The fintech sector continues to attract investor attention in India – despite some cooling off in the US. In a way, it is natural as India is still a market that needs serious development in this area and the ecosystem is seeing the tailwinds from many vectors including digitisation and the government.

We have seen how the epicentre of this sector over the past 7–8 years has evolved from distribution and consumer aggregation (Policybazaar, BankBazaar) to payments (Paytm) to lending (P2P and others) and the story is by no means done.

Helping Banks Get Smarter

While India has emerged as an Internet economy, it is still emerging from a financial penetration perspective. New banks are able to enter the market and create valuable propositions still on the classic banking model (borrow at less, lend at high) (eg YES Bank, RBL and the like). Banks are trying to keep apace with innovations to hold on to wallet-share of their customers. For the medium term, banks will still own the bulk of customers for financial services and hence anything that helps them to better segment, analyse, retain and cross-sell to their customers would be interesting (e.g. (CRMNext 2.0?, Easyrewardz, Insense analytics).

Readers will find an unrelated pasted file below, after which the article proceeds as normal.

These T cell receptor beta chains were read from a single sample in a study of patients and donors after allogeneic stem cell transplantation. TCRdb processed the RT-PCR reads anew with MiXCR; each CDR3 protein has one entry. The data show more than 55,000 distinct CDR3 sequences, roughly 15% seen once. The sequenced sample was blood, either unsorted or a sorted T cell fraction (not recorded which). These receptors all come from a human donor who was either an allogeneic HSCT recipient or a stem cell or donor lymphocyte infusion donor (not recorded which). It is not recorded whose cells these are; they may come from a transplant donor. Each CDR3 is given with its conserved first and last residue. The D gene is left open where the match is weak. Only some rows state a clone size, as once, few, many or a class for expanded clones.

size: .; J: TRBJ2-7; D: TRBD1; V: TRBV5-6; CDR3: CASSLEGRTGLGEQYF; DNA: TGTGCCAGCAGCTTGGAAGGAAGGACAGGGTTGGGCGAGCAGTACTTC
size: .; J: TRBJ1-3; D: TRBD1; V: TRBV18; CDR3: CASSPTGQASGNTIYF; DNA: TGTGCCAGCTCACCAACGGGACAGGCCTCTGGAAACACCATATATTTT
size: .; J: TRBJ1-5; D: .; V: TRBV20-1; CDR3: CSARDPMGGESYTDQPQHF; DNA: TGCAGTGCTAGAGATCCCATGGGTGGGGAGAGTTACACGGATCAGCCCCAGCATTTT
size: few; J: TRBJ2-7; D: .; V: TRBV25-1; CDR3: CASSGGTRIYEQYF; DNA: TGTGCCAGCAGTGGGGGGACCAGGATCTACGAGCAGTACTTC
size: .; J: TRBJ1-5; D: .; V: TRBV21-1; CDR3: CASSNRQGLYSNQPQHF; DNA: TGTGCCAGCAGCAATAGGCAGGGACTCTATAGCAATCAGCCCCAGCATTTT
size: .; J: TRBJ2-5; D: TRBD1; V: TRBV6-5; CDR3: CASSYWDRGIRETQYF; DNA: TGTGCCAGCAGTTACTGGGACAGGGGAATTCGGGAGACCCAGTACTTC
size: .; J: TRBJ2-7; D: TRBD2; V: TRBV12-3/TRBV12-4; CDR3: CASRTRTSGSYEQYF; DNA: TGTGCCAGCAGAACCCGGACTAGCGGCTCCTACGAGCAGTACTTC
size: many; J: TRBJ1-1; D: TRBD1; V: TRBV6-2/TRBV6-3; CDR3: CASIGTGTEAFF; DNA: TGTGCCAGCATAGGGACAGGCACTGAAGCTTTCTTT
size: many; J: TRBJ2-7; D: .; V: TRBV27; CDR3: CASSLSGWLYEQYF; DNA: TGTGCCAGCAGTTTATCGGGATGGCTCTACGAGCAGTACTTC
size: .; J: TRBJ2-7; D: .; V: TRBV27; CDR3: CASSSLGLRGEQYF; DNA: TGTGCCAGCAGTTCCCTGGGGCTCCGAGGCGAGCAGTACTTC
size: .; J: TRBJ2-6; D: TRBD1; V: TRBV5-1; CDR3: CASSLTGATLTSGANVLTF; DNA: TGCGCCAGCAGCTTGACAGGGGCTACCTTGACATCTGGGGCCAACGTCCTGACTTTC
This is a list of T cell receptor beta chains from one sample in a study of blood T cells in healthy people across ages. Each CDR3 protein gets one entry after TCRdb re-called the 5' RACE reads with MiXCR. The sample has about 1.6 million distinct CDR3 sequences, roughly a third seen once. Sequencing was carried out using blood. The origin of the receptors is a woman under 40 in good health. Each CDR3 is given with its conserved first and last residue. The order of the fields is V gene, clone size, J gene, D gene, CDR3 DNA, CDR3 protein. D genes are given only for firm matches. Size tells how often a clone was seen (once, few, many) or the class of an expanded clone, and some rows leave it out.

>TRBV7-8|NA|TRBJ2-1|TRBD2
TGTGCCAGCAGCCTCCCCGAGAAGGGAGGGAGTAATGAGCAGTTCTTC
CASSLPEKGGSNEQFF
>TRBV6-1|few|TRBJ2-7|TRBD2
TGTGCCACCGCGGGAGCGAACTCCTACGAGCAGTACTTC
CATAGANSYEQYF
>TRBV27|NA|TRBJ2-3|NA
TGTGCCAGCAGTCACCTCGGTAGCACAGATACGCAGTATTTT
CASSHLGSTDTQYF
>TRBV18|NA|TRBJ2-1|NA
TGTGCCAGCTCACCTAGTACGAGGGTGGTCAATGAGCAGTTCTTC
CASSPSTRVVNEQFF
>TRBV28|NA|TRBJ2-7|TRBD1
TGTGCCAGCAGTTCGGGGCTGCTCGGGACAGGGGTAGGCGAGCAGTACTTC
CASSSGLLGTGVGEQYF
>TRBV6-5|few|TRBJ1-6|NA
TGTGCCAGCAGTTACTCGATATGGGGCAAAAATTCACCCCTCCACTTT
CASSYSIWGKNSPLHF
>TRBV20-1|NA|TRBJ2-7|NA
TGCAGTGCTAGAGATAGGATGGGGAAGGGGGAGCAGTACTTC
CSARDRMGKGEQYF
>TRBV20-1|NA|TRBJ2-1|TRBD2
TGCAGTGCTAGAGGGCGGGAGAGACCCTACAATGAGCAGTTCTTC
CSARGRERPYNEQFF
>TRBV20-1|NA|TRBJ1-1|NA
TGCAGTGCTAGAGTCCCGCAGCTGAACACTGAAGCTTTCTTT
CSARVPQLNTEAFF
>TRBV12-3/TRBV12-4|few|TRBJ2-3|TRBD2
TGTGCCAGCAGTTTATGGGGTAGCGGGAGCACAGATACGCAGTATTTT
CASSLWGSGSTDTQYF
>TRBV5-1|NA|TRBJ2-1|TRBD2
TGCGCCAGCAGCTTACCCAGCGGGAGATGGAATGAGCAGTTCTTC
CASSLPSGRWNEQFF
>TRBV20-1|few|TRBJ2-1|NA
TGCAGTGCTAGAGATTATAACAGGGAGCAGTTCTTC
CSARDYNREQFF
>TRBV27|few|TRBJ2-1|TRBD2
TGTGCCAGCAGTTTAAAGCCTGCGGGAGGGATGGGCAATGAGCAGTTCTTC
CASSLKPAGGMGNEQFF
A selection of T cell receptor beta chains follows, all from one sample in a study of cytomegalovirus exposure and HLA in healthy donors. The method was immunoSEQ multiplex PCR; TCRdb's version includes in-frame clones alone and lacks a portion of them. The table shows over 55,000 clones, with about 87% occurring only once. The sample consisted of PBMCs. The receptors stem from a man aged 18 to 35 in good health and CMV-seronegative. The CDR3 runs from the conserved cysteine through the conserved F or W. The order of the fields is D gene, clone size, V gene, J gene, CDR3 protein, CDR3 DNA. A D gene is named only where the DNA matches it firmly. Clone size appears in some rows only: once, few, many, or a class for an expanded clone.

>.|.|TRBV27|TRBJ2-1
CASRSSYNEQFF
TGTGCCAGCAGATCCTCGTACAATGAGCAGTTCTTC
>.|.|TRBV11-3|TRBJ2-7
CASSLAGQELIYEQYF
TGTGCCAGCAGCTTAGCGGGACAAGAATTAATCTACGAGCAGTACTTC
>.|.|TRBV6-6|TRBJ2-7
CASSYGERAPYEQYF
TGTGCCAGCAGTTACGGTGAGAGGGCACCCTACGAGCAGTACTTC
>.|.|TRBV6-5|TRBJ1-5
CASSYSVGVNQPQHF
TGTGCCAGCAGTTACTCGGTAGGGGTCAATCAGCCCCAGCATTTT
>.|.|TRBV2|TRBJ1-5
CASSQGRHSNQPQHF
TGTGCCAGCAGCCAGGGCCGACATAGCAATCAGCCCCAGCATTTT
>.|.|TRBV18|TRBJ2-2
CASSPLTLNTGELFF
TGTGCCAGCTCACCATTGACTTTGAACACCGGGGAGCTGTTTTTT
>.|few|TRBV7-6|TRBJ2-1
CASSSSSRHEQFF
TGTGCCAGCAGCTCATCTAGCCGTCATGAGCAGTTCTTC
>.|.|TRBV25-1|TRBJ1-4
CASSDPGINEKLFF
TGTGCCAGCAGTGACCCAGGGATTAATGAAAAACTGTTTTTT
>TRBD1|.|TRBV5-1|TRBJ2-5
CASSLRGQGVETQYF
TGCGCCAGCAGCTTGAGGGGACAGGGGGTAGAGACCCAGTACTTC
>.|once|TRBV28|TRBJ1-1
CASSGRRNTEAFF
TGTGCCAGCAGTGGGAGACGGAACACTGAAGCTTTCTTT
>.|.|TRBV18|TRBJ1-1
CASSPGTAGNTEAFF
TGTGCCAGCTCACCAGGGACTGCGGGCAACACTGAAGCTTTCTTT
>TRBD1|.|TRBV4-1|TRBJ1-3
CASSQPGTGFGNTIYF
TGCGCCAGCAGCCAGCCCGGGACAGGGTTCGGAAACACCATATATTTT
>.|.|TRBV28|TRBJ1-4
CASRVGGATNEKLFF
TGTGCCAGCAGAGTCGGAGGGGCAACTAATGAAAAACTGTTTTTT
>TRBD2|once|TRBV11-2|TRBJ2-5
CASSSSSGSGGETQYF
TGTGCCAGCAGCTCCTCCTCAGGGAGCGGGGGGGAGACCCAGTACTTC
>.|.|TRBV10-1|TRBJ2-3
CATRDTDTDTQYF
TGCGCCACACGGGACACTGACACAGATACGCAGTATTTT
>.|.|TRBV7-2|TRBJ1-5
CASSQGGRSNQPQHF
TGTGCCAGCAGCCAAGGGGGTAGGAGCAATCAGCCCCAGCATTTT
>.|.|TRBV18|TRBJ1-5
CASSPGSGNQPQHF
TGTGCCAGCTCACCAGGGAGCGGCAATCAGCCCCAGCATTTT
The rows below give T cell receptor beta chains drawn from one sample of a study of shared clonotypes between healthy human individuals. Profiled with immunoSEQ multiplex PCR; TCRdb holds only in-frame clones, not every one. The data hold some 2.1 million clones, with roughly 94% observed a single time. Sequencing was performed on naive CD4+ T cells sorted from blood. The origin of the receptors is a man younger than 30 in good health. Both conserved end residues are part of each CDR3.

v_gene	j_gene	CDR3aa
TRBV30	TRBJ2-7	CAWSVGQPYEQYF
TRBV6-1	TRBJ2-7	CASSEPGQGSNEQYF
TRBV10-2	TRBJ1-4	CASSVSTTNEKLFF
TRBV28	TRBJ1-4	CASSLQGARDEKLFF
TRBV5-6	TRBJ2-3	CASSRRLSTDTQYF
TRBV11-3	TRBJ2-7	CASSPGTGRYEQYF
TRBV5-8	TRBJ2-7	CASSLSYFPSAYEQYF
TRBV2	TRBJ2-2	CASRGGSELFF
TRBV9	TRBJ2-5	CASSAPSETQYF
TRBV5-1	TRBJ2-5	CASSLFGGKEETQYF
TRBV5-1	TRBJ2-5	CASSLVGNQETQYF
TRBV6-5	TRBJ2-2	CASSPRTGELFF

Opportunities Arising From More Flows In The Formal System/GST

With GST coming on board soon, and the tightening around cash transactions, the formal financial channels are only going to expand and include a larger number of SMBs. We expect to see numerous software, bundled service offerings to enable millions of corporates to enable GST compliance and also optimization. Also as the flows between various sellers and buyers become more auditable and transparent, we believe there is an opportunity for plays which impact the cash conversion cycle and working capital costs of SMBs (e.g. Taulia).

Lending Evolution

The number of players and species in the lending market has grown by leaps and bounds: P2P, payday, instant EMI lending and what not and likewise on the business side. There is innovation in products, customer acquisition, credit process, and fulfillment.

There is probably a place for many players here and various types of marketplaces (a bit like travel aggregators in the hotel/lodging space for example). The debate is open on whether marketplaces can survive without having a lending arm.

Our belief is that market places will eventually create more value though for certain niches where products/credit appetite are limited, an in-house balance sheet may also be required to seed the market. This can be characterised as a thin NBFC rather than a thick one.

We fundamentally believe that the future of fintech belongs to entities that have the ability to capture data and the mindset to use the data and its insights in creative ways.


 [This post by Deepak Gupta first appeared on WEH Ventures’ official blog and has been reproduced with permission.]

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